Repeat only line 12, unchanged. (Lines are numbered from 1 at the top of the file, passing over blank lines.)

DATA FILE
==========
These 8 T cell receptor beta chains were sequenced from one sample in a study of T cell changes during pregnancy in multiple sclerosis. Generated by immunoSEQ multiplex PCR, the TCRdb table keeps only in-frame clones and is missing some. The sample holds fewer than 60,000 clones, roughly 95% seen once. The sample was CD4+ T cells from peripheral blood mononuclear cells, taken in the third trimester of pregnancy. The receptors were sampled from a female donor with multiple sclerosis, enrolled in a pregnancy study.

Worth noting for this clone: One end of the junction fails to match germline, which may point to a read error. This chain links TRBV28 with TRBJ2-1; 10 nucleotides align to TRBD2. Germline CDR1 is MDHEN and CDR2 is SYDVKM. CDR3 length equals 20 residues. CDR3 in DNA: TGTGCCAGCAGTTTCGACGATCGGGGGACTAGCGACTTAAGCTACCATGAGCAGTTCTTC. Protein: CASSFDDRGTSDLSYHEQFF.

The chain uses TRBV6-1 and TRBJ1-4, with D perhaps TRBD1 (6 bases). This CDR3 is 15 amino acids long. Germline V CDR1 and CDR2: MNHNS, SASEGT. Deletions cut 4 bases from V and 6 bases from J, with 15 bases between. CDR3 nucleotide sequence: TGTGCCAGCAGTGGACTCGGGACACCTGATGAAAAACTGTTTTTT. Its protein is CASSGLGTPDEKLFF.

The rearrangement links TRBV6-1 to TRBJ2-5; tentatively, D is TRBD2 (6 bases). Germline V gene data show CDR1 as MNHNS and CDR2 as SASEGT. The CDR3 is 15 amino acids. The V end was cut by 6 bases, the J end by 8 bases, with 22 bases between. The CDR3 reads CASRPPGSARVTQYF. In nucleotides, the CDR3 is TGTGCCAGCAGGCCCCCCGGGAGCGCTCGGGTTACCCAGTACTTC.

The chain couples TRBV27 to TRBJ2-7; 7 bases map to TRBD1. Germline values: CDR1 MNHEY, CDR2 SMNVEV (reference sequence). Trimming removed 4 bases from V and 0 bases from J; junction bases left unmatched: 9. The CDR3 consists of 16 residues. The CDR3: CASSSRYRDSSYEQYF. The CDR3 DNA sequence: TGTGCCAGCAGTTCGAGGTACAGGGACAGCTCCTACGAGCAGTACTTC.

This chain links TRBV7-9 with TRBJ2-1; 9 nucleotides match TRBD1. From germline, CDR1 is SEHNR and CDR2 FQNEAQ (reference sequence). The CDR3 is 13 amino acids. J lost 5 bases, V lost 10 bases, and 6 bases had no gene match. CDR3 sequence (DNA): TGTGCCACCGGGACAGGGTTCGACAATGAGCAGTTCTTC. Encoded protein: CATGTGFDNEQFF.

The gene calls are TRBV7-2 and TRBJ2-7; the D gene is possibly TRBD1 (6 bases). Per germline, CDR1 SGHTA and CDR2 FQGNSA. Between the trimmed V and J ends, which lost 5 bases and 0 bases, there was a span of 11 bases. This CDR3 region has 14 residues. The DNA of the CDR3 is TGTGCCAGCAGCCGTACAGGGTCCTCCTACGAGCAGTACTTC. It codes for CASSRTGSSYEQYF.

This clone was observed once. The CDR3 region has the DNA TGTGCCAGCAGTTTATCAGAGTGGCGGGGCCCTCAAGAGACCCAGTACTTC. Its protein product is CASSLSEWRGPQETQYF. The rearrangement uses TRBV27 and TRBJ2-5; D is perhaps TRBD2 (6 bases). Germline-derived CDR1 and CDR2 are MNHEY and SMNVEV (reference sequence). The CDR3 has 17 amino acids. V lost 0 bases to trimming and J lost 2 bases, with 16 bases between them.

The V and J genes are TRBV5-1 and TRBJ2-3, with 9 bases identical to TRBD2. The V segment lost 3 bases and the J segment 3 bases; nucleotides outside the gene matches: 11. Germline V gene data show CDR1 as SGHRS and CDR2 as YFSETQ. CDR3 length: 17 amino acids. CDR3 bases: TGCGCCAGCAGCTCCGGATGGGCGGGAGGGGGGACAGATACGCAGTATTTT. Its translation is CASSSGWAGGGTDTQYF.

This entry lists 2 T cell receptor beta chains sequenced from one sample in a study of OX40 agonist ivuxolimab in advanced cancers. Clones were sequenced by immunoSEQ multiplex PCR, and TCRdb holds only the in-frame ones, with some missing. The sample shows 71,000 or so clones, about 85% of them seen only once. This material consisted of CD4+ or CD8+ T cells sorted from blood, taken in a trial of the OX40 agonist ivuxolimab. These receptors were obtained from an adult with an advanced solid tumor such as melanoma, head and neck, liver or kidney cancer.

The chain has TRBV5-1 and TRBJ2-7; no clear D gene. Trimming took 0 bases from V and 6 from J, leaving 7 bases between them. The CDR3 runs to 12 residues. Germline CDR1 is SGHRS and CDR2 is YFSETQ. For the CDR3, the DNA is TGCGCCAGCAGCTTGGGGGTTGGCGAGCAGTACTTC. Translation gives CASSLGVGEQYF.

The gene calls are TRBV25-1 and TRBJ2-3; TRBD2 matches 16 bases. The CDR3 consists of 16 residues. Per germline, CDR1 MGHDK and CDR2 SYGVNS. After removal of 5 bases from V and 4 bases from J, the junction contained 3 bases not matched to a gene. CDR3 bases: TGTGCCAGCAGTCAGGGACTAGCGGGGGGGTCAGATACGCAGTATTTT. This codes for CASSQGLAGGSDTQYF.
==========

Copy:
The gene calls are TRBV25-1 and TRBJ2-3; TRBD2 matches 16 bases. The CDR3 consists of 16 residues. Per germline, CDR1 MGHDK and CDR2 SYGVNS. After removal of 5 bases from V and 4 bases from J, the junction contained 3 bases not matched to a gene. CDR3 bases: TGTGCCAGCAGTCAGGGACTAGCGGGGGGGTCAGATACGCAGTATTTT. This codes for CASSQGLAGGSDTQYF.